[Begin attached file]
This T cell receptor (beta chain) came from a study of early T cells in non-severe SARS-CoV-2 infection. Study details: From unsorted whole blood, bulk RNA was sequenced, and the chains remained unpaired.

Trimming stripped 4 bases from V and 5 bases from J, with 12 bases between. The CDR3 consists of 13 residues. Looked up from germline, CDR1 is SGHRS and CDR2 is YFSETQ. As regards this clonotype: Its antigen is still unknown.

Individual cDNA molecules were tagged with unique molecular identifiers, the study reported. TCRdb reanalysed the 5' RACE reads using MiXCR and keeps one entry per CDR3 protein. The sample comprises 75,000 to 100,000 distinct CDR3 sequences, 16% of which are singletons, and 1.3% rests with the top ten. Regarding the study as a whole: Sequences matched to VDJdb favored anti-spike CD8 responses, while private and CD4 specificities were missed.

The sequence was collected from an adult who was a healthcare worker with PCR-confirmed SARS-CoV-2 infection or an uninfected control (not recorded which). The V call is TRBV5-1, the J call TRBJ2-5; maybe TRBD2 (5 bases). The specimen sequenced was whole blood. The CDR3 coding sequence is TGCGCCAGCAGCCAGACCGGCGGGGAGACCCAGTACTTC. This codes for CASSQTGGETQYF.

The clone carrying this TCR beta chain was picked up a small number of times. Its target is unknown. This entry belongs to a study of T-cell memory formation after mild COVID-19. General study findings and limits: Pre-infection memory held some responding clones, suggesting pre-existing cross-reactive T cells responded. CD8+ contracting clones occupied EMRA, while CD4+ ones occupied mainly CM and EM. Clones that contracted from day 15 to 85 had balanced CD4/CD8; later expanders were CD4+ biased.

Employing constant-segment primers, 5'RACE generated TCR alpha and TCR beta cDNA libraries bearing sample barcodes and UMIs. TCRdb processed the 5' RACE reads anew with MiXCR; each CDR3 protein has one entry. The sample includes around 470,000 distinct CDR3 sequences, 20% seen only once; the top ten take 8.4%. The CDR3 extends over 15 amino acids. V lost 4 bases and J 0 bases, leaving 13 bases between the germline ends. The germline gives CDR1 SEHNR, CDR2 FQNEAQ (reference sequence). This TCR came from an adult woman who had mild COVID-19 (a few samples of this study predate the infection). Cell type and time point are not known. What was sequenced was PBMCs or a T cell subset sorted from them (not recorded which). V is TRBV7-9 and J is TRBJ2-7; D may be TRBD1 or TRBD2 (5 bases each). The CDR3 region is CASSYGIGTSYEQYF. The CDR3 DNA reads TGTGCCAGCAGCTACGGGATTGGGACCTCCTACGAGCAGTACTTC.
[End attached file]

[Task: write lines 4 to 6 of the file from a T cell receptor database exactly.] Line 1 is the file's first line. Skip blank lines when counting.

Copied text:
The sequence was collected from an adult who was a healthcare worker with PCR-confirmed SARS-CoV-2 infection or an uninfected control (not recorded which). The V call is TRBV5-1, the J call TRBJ2-5; maybe TRBD2 (5 bases). The specimen sequenced was whole blood. The CDR3 coding sequence is TGCGCCAGCAGCCAGACCGGCGGGGAGACCCAGTACTTC. This codes for CASSQTGGETQYF.

The clone carrying this TCR beta chain was picked up a small number of times. Its target is unknown. This entry belongs to a study of T-cell memory formation after mild COVID-19. General study findings and limits: Pre-infection memory held some responding clones, suggesting pre-existing cross-reactive T cells responded. CD8+ contracting clones occupied EMRA, while CD4+ ones occupied mainly CM and EM. Clones that contracted from day 15 to 85 had balanced CD4/CD8; later expanders were CD4+ biased.

Employing constant-segment primers, 5'RACE generated TCR alpha and TCR beta cDNA libraries bearing sample barcodes and UMIs. TCRdb processed the 5' RACE reads anew with MiXCR; each CDR3 protein has one entry. The sample includes around 470,000 distinct CDR3 sequences, 20% seen only once; the top ten take 8.4%. The CDR3 extends over 15 amino acids. V lost 4 bases and J 0 bases, leaving 13 bases between the germline ends. The germline gives CDR1 SEHNR, CDR2 FQNEAQ (reference sequence). This TCR came from an adult woman who had mild COVID-19 (a few samples of this study predate the infection). Cell type and time point are not known. What was sequenced was PBMCs or a T cell subset sorted from them (not recorded which). V is TRBV7-9 and J is TRBJ2-7; D may be TRBD1 or TRBD2 (5 bases each). The CDR3 region is CASSYGIGTSYEQYF. The CDR3 DNA reads TGTGCCAGCAGCTACGGGATTGGGACCTCCTACGAGCAGTACTTC.